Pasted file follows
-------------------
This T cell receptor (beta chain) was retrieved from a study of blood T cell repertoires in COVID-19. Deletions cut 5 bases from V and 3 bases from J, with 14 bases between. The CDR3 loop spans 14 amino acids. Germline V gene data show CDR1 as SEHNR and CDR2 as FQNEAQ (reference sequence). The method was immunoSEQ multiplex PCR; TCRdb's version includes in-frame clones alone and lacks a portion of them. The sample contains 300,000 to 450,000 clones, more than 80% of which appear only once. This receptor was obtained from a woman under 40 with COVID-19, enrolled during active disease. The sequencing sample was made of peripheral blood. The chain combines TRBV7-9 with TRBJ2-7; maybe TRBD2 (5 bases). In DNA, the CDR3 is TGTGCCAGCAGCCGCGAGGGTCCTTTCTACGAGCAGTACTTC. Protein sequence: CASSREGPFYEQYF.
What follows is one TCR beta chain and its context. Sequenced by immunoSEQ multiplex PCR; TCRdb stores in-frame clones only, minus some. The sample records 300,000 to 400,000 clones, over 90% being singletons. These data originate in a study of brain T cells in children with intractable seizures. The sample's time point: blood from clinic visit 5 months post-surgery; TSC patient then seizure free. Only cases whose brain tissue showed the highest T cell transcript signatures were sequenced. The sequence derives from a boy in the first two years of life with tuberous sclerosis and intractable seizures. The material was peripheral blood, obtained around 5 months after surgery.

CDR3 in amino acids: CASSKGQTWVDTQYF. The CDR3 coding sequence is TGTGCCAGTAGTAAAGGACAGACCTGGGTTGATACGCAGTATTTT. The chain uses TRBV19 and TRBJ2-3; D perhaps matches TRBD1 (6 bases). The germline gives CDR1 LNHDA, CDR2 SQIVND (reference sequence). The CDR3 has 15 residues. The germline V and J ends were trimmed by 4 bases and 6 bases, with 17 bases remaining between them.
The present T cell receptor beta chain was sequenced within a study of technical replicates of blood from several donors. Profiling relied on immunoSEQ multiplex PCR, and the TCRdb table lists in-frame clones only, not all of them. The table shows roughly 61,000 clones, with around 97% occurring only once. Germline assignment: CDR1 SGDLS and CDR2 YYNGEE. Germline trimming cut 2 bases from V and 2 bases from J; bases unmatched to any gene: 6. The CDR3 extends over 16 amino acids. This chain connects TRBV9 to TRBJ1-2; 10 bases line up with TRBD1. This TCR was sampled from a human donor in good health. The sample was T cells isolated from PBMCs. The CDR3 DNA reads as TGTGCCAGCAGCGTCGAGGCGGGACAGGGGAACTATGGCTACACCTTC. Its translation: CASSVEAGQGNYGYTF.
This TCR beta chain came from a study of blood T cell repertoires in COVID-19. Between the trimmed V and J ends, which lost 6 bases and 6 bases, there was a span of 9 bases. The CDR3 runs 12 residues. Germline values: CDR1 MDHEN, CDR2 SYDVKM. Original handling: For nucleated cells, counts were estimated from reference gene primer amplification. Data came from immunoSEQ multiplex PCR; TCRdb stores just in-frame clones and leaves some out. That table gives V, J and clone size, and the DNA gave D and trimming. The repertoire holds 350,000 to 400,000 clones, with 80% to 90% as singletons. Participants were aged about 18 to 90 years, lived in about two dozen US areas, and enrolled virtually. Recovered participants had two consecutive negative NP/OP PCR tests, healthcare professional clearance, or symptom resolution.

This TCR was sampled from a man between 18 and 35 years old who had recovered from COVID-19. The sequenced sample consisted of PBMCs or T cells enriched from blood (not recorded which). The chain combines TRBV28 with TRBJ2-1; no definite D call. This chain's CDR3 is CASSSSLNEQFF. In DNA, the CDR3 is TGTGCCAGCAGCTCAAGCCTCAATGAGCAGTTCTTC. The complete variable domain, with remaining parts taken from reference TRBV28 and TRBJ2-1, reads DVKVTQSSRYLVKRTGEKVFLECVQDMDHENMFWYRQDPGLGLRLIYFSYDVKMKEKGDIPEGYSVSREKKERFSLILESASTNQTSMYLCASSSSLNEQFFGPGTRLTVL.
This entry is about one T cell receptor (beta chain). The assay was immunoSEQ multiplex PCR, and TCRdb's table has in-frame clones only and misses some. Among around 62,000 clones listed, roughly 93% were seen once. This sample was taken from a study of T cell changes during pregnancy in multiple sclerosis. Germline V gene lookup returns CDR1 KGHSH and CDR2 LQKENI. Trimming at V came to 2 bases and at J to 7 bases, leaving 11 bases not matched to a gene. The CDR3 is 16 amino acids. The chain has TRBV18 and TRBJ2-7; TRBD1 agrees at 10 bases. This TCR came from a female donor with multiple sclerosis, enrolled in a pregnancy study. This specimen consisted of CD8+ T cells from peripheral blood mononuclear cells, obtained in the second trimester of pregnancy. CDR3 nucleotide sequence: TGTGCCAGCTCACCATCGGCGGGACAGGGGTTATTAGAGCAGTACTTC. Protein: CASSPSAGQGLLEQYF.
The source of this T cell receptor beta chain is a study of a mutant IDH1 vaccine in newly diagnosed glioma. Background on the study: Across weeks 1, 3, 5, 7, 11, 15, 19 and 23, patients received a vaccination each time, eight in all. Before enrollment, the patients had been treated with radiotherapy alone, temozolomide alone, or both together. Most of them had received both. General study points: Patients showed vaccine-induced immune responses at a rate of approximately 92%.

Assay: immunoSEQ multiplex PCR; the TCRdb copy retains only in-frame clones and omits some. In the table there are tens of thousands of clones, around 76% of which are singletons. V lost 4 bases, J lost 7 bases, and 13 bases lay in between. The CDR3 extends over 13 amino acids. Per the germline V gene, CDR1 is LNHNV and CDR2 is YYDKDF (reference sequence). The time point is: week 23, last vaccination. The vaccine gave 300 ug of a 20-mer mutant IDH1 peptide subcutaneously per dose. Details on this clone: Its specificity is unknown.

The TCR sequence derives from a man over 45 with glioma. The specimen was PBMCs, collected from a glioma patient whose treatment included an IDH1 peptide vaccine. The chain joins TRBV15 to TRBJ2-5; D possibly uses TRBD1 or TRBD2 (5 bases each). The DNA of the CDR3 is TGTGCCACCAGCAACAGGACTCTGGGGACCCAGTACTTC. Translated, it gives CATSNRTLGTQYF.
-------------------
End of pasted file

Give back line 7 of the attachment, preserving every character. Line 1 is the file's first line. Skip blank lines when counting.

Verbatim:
This entry is about one T cell receptor (beta chain). The assay was immunoSEQ multiplex PCR, and TCRdb's table has in-frame clones only and misses some. Among around 62,000 clones listed, roughly 93% were seen once. This sample was taken from a study of T cell changes during pregnancy in multiple sclerosis. Germline V gene lookup returns CDR1 KGHSH and CDR2 LQKENI. Trimming at V came to 2 bases and at J to 7 bases, leaving 11 bases not matched to a gene. The CDR3 is 16 amino acids. The chain has TRBV18 and TRBJ2-7; TRBD1 agrees at 10 bases. This TCR came from a female donor with multiple sclerosis, enrolled in a pregnancy study. This specimen consisted of CD8+ T cells from peripheral blood mononuclear cells, obtained in the second trimester of pregnancy. CDR3 nucleotide sequence: TGTGCCAGCTCACCATCGGCGGGACAGGGGTTATTAGAGCAGTACTTC. Protein: CASSPSAGQGLLEQYF.